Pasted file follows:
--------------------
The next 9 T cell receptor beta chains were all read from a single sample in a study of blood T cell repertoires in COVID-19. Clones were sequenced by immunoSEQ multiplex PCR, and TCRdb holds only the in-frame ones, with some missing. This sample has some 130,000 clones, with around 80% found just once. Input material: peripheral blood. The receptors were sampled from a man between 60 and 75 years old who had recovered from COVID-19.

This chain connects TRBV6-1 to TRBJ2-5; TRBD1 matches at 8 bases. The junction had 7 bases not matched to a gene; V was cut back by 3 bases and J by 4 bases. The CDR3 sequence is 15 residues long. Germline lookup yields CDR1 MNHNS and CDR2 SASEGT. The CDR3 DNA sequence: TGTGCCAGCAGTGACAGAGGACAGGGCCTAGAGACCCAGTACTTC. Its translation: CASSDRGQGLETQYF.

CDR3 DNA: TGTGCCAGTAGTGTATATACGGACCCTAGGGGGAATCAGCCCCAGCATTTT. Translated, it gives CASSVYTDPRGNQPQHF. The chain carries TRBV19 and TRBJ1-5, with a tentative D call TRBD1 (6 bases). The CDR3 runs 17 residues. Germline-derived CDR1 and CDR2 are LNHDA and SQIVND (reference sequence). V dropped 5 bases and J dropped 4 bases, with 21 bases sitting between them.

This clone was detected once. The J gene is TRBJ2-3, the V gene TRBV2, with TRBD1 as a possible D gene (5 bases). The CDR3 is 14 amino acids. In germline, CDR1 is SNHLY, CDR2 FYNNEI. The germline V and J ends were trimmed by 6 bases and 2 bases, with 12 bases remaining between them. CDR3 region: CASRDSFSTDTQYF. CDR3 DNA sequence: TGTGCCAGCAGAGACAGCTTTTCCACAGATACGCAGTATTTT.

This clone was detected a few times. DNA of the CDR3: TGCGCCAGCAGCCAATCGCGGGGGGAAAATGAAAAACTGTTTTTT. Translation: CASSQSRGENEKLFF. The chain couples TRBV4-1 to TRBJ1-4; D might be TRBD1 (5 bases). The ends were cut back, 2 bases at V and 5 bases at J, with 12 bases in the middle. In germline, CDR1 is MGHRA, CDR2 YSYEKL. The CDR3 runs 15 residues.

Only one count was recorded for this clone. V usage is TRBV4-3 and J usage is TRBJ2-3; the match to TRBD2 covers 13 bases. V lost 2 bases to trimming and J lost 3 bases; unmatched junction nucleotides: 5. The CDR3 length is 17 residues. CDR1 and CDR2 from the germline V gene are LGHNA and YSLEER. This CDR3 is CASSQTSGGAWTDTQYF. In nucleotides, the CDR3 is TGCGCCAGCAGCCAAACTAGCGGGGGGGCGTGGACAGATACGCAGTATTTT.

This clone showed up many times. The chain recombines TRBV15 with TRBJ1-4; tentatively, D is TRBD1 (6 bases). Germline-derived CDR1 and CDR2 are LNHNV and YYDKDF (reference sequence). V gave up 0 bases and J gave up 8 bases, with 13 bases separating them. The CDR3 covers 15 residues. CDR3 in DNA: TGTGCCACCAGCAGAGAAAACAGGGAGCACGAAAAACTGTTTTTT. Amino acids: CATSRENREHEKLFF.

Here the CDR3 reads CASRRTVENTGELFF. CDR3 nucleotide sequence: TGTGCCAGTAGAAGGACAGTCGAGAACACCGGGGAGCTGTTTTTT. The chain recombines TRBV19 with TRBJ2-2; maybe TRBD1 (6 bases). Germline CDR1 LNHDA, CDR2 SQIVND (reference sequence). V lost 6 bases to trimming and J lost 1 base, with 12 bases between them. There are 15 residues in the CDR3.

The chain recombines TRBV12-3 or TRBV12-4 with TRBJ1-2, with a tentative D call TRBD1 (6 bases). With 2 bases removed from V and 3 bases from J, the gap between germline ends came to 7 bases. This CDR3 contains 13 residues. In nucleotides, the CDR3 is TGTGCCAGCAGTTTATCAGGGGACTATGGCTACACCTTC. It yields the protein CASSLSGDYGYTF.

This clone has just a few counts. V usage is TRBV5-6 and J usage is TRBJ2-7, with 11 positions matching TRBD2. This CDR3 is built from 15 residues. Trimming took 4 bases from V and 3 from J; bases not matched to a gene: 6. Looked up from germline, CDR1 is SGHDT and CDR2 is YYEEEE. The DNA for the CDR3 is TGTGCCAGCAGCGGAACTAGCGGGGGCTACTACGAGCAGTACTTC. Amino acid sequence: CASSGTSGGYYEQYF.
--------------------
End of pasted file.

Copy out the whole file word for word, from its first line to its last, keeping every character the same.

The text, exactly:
The next 9 T cell receptor beta chains were all read from a single sample in a study of blood T cell repertoires in COVID-19. Clones were sequenced by immunoSEQ multiplex PCR, and TCRdb holds only the in-frame ones, with some missing. This sample has some 130,000 clones, with around 80% found just once. Input material: peripheral blood. The receptors were sampled from a man between 60 and 75 years old who had recovered from COVID-19.

This chain connects TRBV6-1 to TRBJ2-5; TRBD1 matches at 8 bases. The junction had 7 bases not matched to a gene; V was cut back by 3 bases and J by 4 bases. The CDR3 sequence is 15 residues long. Germline lookup yields CDR1 MNHNS and CDR2 SASEGT. The CDR3 DNA sequence: TGTGCCAGCAGTGACAGAGGACAGGGCCTAGAGACCCAGTACTTC. Its translation: CASSDRGQGLETQYF.

CDR3 DNA: TGTGCCAGTAGTGTATATACGGACCCTAGGGGGAATCAGCCCCAGCATTTT. Translated, it gives CASSVYTDPRGNQPQHF. The chain carries TRBV19 and TRBJ1-5, with a tentative D call TRBD1 (6 bases). The CDR3 runs 17 residues. Germline-derived CDR1 and CDR2 are LNHDA and SQIVND (reference sequence). V dropped 5 bases and J dropped 4 bases, with 21 bases sitting between them.

This clone was detected once. The J gene is TRBJ2-3, the V gene TRBV2, with TRBD1 as a possible D gene (5 bases). The CDR3 is 14 amino acids. In germline, CDR1 is SNHLY, CDR2 FYNNEI. The germline V and J ends were trimmed by 6 bases and 2 bases, with 12 bases remaining between them. CDR3 region: CASRDSFSTDTQYF. CDR3 DNA sequence: TGTGCCAGCAGAGACAGCTTTTCCACAGATACGCAGTATTTT.

This clone was detected a few times. DNA of the CDR3: TGCGCCAGCAGCCAATCGCGGGGGGAAAATGAAAAACTGTTTTTT. Translation: CASSQSRGENEKLFF. The chain couples TRBV4-1 to TRBJ1-4; D might be TRBD1 (5 bases). The ends were cut back, 2 bases at V and 5 bases at J, with 12 bases in the middle. In germline, CDR1 is MGHRA, CDR2 YSYEKL. The CDR3 runs 15 residues.

Only one count was recorded for this clone. V usage is TRBV4-3 and J usage is TRBJ2-3; the match to TRBD2 covers 13 bases. V lost 2 bases to trimming and J lost 3 bases; unmatched junction nucleotides: 5. The CDR3 length is 17 residues. CDR1 and CDR2 from the germline V gene are LGHNA and YSLEER. This CDR3 is CASSQTSGGAWTDTQYF. In nucleotides, the CDR3 is TGCGCCAGCAGCCAAACTAGCGGGGGGGCGTGGACAGATACGCAGTATTTT.

This clone showed up many times. The chain recombines TRBV15 with TRBJ1-4; tentatively, D is TRBD1 (6 bases). Germline-derived CDR1 and CDR2 are LNHNV and YYDKDF (reference sequence). V gave up 0 bases and J gave up 8 bases, with 13 bases separating them. The CDR3 covers 15 residues. CDR3 in DNA: TGTGCCACCAGCAGAGAAAACAGGGAGCACGAAAAACTGTTTTTT. Amino acids: CATSRENREHEKLFF.

Here the CDR3 reads CASRRTVENTGELFF. CDR3 nucleotide sequence: TGTGCCAGTAGAAGGACAGTCGAGAACACCGGGGAGCTGTTTTTT. The chain recombines TRBV19 with TRBJ2-2; maybe TRBD1 (6 bases). Germline CDR1 LNHDA, CDR2 SQIVND (reference sequence). V lost 6 bases to trimming and J lost 1 base, with 12 bases between them. There are 15 residues in the CDR3.

The chain recombines TRBV12-3 or TRBV12-4 with TRBJ1-2, with a tentative D call TRBD1 (6 bases). With 2 bases removed from V and 3 bases from J, the gap between germline ends came to 7 bases. This CDR3 contains 13 residues. In nucleotides, the CDR3 is TGTGCCAGCAGTTTATCAGGGGACTATGGCTACACCTTC. It yields the protein CASSLSGDYGYTF.

This clone has just a few counts. V usage is TRBV5-6 and J usage is TRBJ2-7, with 11 positions matching TRBD2. This CDR3 is built from 15 residues. Trimming took 4 bases from V and 3 from J; bases not matched to a gene: 6. Looked up from germline, CDR1 is SGHDT and CDR2 is YYEEEE. The DNA for the CDR3 is TGTGCCAGCAGCGGAACTAGCGGGGGCTACTACGAGCAGTACTTC. Amino acid sequence: CASSGTSGGYYEQYF.